A business view of teaching and productivity.
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At a Meet & Greet session last week in Woodbridge, a public school teacher asked me what I would do about teacher pay as the Congressman from the 11th District. This teacher told me that the current starting salary with Prince William County Public Schools (PWCS) is $43,000, that the superintendent makes 7 times what a starting teacher makes, and that pay raises were limited to 4 percent annually. She said she is retiring soon and that a lot of colleagues are, too. She loves teaching but couldn't afford it if she didn't have a working spouse.
It may be difficult, but let's try to take the emotion out of issue and analyze the trades offs.
In the Superintendent’s Proposed Budget for Fiscal Year 2013, 83 percent of outlays goes to salaries and associated benefits. With labor costs making up such a larger portion, any increase in pay will have a huge effect on the overall budget. For teacher pay to increase without any new revenue, other PWCS employees could be paid less or there could be fewer PWCS employees. Since it's unlikely that the other employees would idly stand by and take a pay cut to benefit teachers, how do you have fewer employees? By utilizing technology to increase productivity and increase classroom size.
OK, OK, I know this is an outsider's view that amounts to heresy. But most businesses utilize technology and technological innovation to increase productivity. Increased productivity increases wages by increasing the value that each employee imparts and decreasing the total number of employees. Large public school systems have seen a huge influx in technology but have not seen a corresponding increase in technological innovation and productivity.
The other aspect of teacher pay that runs counter to other businesses is pay for seniority. Typically equal work and equal knowledge are rewarded with equal pay. If two people do the same job with the same level of competence, they're paid equally. Seniority is rewarded when it brings knowledge, productivity, and mentorship.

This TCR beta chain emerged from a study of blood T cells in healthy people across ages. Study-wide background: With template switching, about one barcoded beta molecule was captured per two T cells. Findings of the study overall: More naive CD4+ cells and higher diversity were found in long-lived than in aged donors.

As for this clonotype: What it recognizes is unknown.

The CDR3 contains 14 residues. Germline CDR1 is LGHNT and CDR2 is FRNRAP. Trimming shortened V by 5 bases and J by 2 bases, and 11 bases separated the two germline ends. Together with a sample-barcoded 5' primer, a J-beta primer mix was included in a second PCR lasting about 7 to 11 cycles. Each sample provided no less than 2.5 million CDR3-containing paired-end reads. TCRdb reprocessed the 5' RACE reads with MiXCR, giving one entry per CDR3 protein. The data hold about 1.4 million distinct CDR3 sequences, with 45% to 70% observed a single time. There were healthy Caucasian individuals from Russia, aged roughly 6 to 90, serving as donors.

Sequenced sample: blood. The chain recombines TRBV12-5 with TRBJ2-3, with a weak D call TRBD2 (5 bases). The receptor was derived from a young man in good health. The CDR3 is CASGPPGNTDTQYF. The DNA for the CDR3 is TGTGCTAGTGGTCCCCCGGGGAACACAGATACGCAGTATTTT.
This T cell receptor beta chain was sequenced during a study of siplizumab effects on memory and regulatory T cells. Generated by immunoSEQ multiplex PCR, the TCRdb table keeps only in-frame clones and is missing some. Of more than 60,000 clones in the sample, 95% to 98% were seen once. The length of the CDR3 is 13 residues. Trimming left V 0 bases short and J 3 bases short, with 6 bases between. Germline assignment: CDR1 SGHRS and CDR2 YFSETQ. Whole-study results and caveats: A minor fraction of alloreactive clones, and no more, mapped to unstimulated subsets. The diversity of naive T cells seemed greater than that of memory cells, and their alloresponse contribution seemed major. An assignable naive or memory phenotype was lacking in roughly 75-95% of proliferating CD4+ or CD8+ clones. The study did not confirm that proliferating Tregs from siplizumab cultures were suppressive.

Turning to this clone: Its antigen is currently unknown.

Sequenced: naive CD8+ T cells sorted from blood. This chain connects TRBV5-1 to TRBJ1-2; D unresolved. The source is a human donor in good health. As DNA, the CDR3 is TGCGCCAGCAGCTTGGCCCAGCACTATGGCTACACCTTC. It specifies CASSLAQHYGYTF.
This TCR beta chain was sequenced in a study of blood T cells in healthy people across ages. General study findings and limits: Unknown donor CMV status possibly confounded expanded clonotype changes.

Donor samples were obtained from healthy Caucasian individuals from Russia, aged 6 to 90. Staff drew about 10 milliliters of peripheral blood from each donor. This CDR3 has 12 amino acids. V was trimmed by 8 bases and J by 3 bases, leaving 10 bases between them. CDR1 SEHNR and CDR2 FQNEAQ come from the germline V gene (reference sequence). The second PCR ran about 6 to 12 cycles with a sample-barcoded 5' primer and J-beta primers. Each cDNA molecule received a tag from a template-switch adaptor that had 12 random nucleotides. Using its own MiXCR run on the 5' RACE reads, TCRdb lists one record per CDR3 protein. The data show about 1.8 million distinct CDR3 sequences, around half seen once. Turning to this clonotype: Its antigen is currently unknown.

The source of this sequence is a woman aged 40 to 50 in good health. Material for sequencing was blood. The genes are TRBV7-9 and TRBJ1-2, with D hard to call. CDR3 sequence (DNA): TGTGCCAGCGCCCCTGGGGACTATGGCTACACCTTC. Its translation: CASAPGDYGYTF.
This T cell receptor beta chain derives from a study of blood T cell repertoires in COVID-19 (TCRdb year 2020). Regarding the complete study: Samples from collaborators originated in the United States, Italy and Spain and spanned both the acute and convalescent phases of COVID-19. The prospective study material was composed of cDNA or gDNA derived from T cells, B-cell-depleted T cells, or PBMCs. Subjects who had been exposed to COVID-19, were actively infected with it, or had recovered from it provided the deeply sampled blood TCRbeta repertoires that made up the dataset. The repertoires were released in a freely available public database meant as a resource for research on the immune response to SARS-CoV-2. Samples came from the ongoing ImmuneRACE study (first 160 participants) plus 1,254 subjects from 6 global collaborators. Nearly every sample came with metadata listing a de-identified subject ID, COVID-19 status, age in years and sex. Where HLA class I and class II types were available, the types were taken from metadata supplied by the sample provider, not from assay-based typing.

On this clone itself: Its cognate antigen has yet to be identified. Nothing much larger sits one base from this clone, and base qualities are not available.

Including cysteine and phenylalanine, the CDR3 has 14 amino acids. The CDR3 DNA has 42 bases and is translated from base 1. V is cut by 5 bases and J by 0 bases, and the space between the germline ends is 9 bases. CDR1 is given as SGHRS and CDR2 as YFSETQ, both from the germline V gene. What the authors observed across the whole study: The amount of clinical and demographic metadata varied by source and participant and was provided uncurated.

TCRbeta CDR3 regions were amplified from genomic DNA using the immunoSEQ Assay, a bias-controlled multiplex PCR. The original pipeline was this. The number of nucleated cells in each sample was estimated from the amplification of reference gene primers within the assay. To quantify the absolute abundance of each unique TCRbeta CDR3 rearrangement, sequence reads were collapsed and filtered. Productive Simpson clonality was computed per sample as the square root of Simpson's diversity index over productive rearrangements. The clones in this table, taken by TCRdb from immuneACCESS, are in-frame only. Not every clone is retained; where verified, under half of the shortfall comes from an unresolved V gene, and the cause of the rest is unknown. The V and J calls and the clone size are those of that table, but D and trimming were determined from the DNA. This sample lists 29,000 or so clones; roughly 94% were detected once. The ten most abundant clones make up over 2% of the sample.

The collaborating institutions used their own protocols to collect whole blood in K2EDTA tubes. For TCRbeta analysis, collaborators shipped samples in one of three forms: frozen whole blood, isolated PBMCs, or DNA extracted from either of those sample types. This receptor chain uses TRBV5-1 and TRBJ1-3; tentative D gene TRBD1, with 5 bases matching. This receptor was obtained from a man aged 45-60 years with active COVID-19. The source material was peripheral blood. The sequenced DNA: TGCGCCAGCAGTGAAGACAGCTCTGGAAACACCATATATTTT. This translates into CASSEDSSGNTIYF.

So what's Congress to do about teacher pay? Not much actually. In a previous blog post I noted that with about 14,000 school districts in the United States, the federal government has a limited role in local education. But Congress can fund initiatives that put instructional assets – such as student worksheets, online textbooks, computer-based tutorials – on the Internet and in the public domain for free distribution. Programs can be implemented to publicize best classroom practices and alternative instructional methods that make strides in teacher productivity. All these resources would be free for any school system to use without contingencies.
I know this blog entry will upset many people, My parents were both teachers and I understand that teachers provide benefits that accrue to students and society as a whole. But budget constraints aren't going away soon and it's unlikely that taxpayers will have a sudden urge to pay more taxes. And yes, some school system budgets could probably be trimmed with fewer administrators, fewer support staff, and more effective and prudent purchases of technology and equipment.
Teachers need to ask themselves if they can evolve their profession from strength in numbers to strength in productivity. Both they and their students will benefit.